Business is booming at the Phantom Fireworks stand of the Solano Aquatic Sea Otters. Ever since the stand opened for business, located at Highway 12 and Marina Boulevard, on Thursday it’s been flush with fireworks lovers from all over the region.
For the Sea Otters, each state-approved firework sold at the stand will amount to a profit that can help propel the team to regional tournaments.
“Everything’s going good, everything is working out really good,” Sea Otters President Camille Anderson said. “We have people coming from all over the place.”
Anderson said the stand’s customers are originating from Suisun City, Fairfield, Vacaville, Rio Vista and as far away as Sacramento. The use of Safe and Sane fireworks however, is only allowed in three Solano County cities including Suisun, Dixon and Rio Vista.
It’s a fact that Suisun Fire Chief Mike O’Brien hopes is not lost on the people who purchase fireworks at one of the three stands operating in Suisun.
“Safe and Sane fireworks belong inside the City of Dixon inside the City of Suisun and inside the City of Rio Vista (not) the whole rest of the county, Fairfield, Vacaville, Benicia,” he said. “Obviously, the fire districts are worried because most of their districts are open-county lands.”
But the fireworks that worry Chief O’Brien are not the ones being sold in the stands, he said, illegal ones do.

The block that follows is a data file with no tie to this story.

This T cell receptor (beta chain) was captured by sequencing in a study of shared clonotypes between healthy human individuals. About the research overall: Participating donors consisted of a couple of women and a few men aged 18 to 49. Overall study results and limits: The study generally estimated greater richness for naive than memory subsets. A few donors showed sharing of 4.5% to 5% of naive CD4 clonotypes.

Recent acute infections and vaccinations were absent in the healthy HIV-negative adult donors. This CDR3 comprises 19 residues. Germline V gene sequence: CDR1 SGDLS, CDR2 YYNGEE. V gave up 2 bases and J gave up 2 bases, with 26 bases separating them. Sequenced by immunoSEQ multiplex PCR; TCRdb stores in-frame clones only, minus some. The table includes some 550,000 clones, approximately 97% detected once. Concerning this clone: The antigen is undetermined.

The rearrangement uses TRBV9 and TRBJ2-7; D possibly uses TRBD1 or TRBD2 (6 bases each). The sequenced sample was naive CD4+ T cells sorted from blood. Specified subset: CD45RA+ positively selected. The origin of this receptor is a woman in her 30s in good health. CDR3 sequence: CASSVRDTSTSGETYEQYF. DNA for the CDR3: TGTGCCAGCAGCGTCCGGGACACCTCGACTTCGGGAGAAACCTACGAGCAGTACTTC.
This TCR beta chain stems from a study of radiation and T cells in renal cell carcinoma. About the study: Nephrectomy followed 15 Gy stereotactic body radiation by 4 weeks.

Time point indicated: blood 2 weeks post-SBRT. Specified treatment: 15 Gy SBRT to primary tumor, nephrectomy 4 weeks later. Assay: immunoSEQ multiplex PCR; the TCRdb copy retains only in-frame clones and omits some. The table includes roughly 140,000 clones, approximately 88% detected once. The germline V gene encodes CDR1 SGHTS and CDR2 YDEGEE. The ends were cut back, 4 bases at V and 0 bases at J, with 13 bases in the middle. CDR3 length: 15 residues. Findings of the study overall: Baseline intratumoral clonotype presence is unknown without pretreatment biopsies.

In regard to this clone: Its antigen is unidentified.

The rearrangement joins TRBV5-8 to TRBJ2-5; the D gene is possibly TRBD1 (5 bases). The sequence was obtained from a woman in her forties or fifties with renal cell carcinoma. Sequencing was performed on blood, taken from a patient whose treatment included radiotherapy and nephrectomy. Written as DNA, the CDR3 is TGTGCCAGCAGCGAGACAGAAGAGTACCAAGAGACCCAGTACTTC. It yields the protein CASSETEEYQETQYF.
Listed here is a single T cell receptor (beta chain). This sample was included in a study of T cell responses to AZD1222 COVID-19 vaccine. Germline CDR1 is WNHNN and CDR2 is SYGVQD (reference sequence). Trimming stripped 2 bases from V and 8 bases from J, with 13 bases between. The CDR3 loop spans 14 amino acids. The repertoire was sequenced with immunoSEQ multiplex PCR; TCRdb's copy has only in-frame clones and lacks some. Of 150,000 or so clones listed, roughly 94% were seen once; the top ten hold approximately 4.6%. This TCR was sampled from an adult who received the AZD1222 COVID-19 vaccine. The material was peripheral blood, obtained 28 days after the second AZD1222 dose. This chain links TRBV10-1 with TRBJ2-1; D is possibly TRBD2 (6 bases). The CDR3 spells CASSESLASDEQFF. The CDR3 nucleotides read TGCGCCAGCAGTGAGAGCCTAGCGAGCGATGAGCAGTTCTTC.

“Other fireworks that fly, such as bottle rockets, explode, like M-80s, those kind of things,” he said. “They are illegal everywhere in the state, whether the city has a Safe and Sane firework ordinance or not.”
O’Brien said that the hopes the availability of Safe and Sane fireworks will deter people from lighting illegal ones in Suisun. He said the department has not seen an uptick in the amount of illegal fireworks so far that would be considered attributable to the state-approved fireworks.
Anyone who thinks it would be a good idea to light an illegal firework in Suisun, should think twice, O’Brien said. The police department will be out looking for this type of behavior throughout the night. He said that some fireworks are considered destructive devices and can carry heavier penalties if the person is caught with them.
Chief O'Brien points out that the ordinance prevents people from lighting fireworks on any street, city-owned property or public place such as the Suisun Waterfront. They are only allowed to be used on private property (such as driveways).
The ban on Safe-and-Sane fireworks has been in place since 1983, until recently when the Suisun City Council adopted an ordinance that allowed for the sale and use of the fireworks.
For the Sea Otters and the rest of the nonprofit groups who are selling the fireworks, the potential of making thousands of dollars of profit for their respective groups is worth the time and effort that is put into staffing the booths.
Anderson said she hopes the stand generates – the booth proceeds will be split between Phantom Fireworks, the City of Suisun and the Sea Otters she said – about $16,000 for the Sea Otters.
“We are hoping to get … $16,000, we are hoping for that,” she said. “Number one, we don’t have a pool right now so we are driving out of town to Benicia, Vallejo to use their pool, it can help us with travel. We have a lot of swimmers in Solano, they are at a national level and we have some kids who are aspiring kids, who are really fast in the water. And we could bring them to different places, where they can compete at higher levels. Costs are getting up higher and higher every year, it helps.”